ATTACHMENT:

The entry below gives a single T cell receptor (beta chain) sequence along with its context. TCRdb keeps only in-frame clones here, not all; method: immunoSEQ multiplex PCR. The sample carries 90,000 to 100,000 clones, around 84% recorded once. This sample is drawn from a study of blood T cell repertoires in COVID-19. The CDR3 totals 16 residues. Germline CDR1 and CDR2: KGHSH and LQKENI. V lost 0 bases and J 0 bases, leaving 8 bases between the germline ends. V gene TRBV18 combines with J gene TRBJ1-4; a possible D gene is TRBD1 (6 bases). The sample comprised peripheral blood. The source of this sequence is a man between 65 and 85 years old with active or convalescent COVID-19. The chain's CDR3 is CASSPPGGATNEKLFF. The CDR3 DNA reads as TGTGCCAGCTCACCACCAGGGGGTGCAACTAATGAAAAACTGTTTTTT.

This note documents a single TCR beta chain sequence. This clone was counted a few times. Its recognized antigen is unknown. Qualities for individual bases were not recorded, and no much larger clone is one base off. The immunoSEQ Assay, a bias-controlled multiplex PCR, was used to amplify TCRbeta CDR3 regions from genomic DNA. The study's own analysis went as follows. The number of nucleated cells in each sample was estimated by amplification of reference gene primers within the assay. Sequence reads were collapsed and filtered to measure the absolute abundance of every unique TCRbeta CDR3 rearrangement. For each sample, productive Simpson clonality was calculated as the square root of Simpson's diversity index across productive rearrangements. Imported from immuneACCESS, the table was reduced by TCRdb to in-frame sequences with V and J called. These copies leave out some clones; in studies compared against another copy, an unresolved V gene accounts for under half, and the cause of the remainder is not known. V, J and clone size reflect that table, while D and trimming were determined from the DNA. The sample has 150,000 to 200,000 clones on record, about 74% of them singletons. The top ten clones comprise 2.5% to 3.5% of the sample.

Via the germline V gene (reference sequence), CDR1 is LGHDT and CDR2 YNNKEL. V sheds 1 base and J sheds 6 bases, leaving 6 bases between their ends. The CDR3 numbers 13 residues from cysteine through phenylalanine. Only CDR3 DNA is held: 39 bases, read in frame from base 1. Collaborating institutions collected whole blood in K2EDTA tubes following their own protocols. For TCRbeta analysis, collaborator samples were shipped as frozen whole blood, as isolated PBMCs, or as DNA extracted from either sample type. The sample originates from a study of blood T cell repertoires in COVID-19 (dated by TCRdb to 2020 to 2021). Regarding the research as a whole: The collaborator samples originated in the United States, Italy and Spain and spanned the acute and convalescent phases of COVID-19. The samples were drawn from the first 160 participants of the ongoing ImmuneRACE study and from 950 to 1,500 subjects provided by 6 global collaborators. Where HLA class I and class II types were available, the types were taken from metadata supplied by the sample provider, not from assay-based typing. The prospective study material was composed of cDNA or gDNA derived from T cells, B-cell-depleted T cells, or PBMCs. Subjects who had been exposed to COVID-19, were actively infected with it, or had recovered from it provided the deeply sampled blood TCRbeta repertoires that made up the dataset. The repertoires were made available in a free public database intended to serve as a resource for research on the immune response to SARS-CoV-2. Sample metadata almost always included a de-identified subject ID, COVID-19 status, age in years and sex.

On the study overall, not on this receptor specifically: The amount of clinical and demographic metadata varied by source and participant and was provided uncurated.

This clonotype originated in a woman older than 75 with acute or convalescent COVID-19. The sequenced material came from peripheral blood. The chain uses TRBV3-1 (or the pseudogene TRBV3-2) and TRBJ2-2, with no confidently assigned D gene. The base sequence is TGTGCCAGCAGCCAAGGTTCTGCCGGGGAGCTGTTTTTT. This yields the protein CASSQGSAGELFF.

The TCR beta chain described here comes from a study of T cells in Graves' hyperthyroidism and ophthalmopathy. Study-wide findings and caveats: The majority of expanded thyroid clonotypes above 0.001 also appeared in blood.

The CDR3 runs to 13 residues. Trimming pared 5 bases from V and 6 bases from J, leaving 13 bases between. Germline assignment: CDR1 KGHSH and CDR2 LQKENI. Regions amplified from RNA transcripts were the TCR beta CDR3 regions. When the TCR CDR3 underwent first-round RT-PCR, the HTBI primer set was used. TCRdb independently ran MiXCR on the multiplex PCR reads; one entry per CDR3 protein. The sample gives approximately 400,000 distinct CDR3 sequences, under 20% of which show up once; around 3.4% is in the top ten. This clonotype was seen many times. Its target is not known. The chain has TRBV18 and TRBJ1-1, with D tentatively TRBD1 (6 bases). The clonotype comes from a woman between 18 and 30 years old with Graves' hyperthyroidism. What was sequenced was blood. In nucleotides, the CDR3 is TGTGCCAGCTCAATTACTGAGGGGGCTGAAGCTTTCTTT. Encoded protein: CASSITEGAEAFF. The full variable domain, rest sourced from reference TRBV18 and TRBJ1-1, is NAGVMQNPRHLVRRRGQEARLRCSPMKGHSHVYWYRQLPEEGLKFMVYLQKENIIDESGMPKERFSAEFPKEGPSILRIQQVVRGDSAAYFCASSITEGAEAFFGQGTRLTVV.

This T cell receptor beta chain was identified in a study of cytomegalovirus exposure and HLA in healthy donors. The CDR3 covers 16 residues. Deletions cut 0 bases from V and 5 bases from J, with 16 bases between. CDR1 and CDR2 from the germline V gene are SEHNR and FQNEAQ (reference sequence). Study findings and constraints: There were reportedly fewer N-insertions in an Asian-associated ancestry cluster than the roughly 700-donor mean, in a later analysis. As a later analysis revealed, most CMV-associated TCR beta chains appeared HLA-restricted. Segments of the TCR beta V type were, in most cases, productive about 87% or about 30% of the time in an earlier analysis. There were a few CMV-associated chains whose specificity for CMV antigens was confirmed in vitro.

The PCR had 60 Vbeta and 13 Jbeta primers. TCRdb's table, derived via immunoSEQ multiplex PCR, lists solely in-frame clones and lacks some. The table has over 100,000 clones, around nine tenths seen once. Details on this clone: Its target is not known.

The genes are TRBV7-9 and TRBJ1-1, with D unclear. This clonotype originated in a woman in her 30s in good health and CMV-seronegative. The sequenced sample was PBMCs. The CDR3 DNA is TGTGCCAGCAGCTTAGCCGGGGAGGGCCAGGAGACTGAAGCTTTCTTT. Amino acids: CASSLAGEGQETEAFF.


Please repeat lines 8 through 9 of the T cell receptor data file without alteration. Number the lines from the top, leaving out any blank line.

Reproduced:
This T cell receptor beta chain was identified in a study of cytomegalovirus exposure and HLA in healthy donors. The CDR3 covers 16 residues. Deletions cut 0 bases from V and 5 bases from J, with 16 bases between. CDR1 and CDR2 from the germline V gene are SEHNR and FQNEAQ (reference sequence). Study findings and constraints: There were reportedly fewer N-insertions in an Asian-associated ancestry cluster than the roughly 700-donor mean, in a later analysis. As a later analysis revealed, most CMV-associated TCR beta chains appeared HLA-restricted. Segments of the TCR beta V type were, in most cases, productive about 87% or about 30% of the time in an earlier analysis. There were a few CMV-associated chains whose specificity for CMV antigens was confirmed in vitro.

The PCR had 60 Vbeta and 13 Jbeta primers. TCRdb's table, derived via immunoSEQ multiplex PCR, lists solely in-frame clones and lacks some. The table has over 100,000 clones, around nine tenths seen once. Details on this clone: Its target is not known.